A friend downloaded a load of books onto my Kindle. My favourite books are thrillers and crime books. I’ve just finished ‘The Twelfth Card’ by Jeffrey Deaver, a Lincoln Rhyme Novel, a criminologist, and wheelchair bound.
Jeffrey Deaver has dedicated the book to Christopher Reeve, an actor. Mr Deaver writes: ‘To the memory of Christopher Reeve, a lesson in courage, a symbol of hope.’
It a very good story, but alas, I didn’t understand the jargon some of the younger characters used. I tried the website. but nothing came up to explain to me the meaning of the words ‘phat’, ‘wack’, ‘def’, and ‘dissed’. The author says they are are African-American vernacular words.I have heard the words in rap songs, but even if I make out the words, I don’t understand them. Can anyone out there help me!
I quote one website what it says about African-American vernacular words: AAVE for short. Also called, less precisely, black Vernacular English (BVE). A variety of American English, mostly spoken by urban working class and largely bi-dialectal. Middle-class African Americans often call it Ebonics (a term that also has other meanings and connotations). Some say that AAVE shares enough characteristics with African Creole languages spoken around the world.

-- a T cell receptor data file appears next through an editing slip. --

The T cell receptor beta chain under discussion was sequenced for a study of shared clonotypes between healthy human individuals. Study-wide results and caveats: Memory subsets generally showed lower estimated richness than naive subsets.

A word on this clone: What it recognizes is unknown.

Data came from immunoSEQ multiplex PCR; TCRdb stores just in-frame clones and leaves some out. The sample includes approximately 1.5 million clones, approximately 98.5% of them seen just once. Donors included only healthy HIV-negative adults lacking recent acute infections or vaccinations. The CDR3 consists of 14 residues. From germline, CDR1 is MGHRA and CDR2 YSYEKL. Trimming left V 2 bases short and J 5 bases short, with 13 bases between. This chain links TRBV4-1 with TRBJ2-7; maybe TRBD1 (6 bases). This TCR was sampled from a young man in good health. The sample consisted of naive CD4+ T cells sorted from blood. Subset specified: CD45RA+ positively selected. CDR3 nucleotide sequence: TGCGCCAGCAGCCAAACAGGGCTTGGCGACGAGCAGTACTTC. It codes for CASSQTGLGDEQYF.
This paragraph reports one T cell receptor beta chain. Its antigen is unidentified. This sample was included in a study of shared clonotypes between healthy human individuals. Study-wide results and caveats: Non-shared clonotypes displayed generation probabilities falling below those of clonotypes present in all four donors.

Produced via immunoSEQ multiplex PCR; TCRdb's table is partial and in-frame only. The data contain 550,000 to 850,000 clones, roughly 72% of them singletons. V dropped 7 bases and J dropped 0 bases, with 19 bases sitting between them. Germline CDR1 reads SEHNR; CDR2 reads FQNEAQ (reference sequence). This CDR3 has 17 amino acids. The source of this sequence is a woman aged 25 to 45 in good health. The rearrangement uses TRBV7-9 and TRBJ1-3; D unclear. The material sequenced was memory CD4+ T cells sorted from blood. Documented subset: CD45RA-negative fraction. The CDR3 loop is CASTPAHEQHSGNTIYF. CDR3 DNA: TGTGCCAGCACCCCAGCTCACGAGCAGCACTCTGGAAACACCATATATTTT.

As with all linguistic forms, its usage is influenced by age, status, topic and setting.
Where ever Mr Deaver got the words from I don’t know. But he uses them when black youngsters are talking. One of the main characters, a young black girl, uses standard English most of the time, but reverts to AAVE when talking to her friends.
Apart from not understanding these words, one interesting fact in the book was about the city of Brooklyn. Mr Deaver says it was known as Breuckelen, brought to us by courtesy of the Dutch West India Company in the 1640s. First official city in the state of New York. Also home of Walt Whitman. An American poet, essayist, journalist and humanist. Born 1819 – 1892.